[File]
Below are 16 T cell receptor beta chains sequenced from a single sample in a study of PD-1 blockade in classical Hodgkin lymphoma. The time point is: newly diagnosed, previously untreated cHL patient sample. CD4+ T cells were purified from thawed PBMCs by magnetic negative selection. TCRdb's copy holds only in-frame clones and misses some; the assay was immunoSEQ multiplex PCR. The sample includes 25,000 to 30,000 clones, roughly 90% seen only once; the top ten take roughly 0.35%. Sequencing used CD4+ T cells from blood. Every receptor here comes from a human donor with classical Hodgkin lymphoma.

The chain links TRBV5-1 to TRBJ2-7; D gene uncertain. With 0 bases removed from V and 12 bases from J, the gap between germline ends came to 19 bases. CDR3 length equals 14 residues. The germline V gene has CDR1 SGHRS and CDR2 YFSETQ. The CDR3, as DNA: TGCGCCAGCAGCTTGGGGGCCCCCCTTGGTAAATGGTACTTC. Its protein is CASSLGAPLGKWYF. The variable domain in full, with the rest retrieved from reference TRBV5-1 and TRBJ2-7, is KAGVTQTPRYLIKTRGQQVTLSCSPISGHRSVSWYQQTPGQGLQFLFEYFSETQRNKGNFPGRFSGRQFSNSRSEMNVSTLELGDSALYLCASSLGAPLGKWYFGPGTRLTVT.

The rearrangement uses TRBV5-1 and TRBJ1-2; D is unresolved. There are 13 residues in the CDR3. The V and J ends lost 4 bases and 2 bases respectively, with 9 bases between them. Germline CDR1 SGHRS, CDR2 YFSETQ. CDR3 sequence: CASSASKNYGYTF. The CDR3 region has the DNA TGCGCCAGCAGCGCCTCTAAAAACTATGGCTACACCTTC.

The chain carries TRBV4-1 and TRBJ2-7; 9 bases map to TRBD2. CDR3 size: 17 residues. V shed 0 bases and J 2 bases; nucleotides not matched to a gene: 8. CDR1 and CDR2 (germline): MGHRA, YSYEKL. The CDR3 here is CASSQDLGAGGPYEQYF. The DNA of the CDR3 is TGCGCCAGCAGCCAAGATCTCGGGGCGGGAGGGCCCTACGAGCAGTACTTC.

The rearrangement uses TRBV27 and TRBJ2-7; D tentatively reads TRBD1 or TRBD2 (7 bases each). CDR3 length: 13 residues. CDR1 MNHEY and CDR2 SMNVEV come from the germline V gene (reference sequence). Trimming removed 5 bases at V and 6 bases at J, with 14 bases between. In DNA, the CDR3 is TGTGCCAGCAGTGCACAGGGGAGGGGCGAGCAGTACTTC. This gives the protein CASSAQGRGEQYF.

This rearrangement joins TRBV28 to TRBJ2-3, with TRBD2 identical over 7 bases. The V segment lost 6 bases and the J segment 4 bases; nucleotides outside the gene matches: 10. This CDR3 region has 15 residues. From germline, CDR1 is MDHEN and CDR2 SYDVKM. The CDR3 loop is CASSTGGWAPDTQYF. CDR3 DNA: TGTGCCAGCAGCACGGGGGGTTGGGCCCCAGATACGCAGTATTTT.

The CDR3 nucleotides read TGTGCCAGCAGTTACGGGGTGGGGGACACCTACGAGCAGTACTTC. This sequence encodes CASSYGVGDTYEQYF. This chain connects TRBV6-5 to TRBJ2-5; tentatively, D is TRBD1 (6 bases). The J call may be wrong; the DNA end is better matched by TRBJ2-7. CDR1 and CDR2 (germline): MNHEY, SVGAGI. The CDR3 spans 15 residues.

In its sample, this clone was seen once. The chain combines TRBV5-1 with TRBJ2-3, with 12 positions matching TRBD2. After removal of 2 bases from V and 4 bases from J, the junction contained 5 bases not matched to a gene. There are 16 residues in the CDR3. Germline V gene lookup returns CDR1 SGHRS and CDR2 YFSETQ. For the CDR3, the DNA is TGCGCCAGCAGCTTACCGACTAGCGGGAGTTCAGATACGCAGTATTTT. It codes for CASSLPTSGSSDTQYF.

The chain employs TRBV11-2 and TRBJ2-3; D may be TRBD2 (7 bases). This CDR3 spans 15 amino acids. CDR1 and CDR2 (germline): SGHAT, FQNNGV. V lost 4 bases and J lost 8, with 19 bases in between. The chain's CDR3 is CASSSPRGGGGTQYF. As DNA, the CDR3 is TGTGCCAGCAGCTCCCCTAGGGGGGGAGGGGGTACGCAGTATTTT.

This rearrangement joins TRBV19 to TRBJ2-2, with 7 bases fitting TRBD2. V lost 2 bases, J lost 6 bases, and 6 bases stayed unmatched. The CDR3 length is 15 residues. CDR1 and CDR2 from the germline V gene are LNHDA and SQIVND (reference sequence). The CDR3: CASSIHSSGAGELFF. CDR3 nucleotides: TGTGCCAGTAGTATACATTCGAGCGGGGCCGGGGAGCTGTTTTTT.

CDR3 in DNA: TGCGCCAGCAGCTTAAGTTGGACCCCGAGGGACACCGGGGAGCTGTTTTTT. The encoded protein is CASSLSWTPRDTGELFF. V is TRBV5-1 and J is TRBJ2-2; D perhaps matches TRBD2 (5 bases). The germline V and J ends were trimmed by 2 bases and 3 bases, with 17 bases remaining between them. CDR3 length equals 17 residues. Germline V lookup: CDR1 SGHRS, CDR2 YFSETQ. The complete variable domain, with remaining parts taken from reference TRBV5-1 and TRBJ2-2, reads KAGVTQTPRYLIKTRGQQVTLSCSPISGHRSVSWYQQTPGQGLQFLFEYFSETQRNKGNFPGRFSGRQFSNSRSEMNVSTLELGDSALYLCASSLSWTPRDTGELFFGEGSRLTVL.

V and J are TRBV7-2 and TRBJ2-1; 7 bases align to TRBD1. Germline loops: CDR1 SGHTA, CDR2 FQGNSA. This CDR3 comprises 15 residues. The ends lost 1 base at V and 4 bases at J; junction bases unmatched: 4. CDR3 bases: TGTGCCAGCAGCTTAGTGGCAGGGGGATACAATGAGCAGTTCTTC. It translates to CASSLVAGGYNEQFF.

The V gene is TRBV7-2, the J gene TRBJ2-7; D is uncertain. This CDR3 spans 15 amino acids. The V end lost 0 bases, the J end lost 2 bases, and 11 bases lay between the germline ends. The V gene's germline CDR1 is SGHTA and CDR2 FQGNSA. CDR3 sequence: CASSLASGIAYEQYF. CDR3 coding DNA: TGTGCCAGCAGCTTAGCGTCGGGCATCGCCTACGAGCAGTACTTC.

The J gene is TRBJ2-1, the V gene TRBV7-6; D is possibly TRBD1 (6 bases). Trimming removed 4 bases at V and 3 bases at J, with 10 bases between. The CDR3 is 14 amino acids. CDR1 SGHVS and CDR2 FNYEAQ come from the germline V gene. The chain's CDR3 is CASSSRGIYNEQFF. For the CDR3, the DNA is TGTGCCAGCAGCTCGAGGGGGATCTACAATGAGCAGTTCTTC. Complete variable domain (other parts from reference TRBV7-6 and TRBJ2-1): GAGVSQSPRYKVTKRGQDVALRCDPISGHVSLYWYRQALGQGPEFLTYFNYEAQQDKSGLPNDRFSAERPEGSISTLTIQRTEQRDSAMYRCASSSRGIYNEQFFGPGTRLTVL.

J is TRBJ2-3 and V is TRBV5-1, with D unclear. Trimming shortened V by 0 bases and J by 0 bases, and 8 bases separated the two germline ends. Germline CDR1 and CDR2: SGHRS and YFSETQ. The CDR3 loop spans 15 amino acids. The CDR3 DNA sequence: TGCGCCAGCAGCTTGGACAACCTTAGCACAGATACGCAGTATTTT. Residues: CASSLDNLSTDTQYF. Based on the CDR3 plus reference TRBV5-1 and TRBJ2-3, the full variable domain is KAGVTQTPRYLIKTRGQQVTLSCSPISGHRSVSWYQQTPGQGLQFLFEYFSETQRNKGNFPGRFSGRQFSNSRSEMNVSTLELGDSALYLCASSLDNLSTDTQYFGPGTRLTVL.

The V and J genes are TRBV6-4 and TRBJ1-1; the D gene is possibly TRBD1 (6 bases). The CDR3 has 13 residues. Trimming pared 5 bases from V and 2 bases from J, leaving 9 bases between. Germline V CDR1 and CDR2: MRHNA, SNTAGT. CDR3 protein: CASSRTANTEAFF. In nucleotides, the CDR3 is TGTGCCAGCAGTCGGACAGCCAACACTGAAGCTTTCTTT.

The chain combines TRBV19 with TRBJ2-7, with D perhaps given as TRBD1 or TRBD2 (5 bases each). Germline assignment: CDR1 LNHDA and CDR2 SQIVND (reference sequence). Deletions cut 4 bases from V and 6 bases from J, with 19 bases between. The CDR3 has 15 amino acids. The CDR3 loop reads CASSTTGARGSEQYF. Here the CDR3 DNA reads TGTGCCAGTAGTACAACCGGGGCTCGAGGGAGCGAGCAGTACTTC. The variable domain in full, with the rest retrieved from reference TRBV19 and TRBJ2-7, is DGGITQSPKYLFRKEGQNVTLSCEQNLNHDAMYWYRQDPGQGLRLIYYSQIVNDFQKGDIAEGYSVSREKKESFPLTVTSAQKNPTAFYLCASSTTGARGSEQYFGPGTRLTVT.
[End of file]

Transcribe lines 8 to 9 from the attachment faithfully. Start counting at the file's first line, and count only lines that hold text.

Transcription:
In its sample, this clone was seen once. The chain combines TRBV5-1 with TRBJ2-3, with 12 positions matching TRBD2. After removal of 2 bases from V and 4 bases from J, the junction contained 5 bases not matched to a gene. There are 16 residues in the CDR3. Germline V gene lookup returns CDR1 SGHRS and CDR2 YFSETQ. For the CDR3, the DNA is TGCGCCAGCAGCTTACCGACTAGCGGGAGTTCAGATACGCAGTATTTT. It codes for CASSLPTSGSSDTQYF.

The chain employs TRBV11-2 and TRBJ2-3; D may be TRBD2 (7 bases). This CDR3 spans 15 amino acids. CDR1 and CDR2 (germline): SGHAT, FQNNGV. V lost 4 bases and J lost 8, with 19 bases in between. The chain's CDR3 is CASSSPRGGGGTQYF. As DNA, the CDR3 is TGTGCCAGCAGCTCCCCTAGGGGGGGAGGGGGTACGCAGTATTTT.